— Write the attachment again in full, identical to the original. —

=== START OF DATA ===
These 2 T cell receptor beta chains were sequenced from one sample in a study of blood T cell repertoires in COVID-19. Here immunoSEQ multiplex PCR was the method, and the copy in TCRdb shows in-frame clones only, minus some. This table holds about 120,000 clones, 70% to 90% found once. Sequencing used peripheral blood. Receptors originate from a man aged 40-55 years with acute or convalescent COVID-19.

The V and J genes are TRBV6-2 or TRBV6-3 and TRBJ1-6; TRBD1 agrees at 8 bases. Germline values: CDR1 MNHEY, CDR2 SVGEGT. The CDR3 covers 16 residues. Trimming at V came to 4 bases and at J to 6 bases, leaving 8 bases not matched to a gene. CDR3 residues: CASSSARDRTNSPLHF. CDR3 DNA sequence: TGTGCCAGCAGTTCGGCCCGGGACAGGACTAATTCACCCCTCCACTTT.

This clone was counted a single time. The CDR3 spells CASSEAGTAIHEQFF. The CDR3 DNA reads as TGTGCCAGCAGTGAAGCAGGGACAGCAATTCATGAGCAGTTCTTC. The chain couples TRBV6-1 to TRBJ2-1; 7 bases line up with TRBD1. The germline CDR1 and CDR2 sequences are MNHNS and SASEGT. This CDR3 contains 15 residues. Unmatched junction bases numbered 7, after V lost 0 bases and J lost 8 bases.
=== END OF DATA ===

These 2 T cell receptor beta chains were sequenced from one sample in a study of blood T cell repertoires in COVID-19. Here immunoSEQ multiplex PCR was the method, and the copy in TCRdb shows in-frame clones only, minus some. This table holds about 120,000 clones, 70% to 90% found once. Sequencing used peripheral blood. Receptors originate from a man aged 40-55 years with acute or convalescent COVID-19.

The V and J genes are TRBV6-2 or TRBV6-3 and TRBJ1-6; TRBD1 agrees at 8 bases. Germline values: CDR1 MNHEY, CDR2 SVGEGT. The CDR3 covers 16 residues. Trimming at V came to 4 bases and at J to 6 bases, leaving 8 bases not matched to a gene. CDR3 residues: CASSSARDRTNSPLHF. CDR3 DNA sequence: TGTGCCAGCAGTTCGGCCCGGGACAGGACTAATTCACCCCTCCACTTT.

This clone was counted a single time. The CDR3 spells CASSEAGTAIHEQFF. The CDR3 DNA reads as TGTGCCAGCAGTGAAGCAGGGACAGCAATTCATGAGCAGTTCTTC. The chain couples TRBV6-1 to TRBJ2-1; 7 bases line up with TRBD1. The germline CDR1 and CDR2 sequences are MNHNS and SASEGT. This CDR3 contains 15 residues. Unmatched junction bases numbered 7, after V lost 0 bases and J lost 8 bases.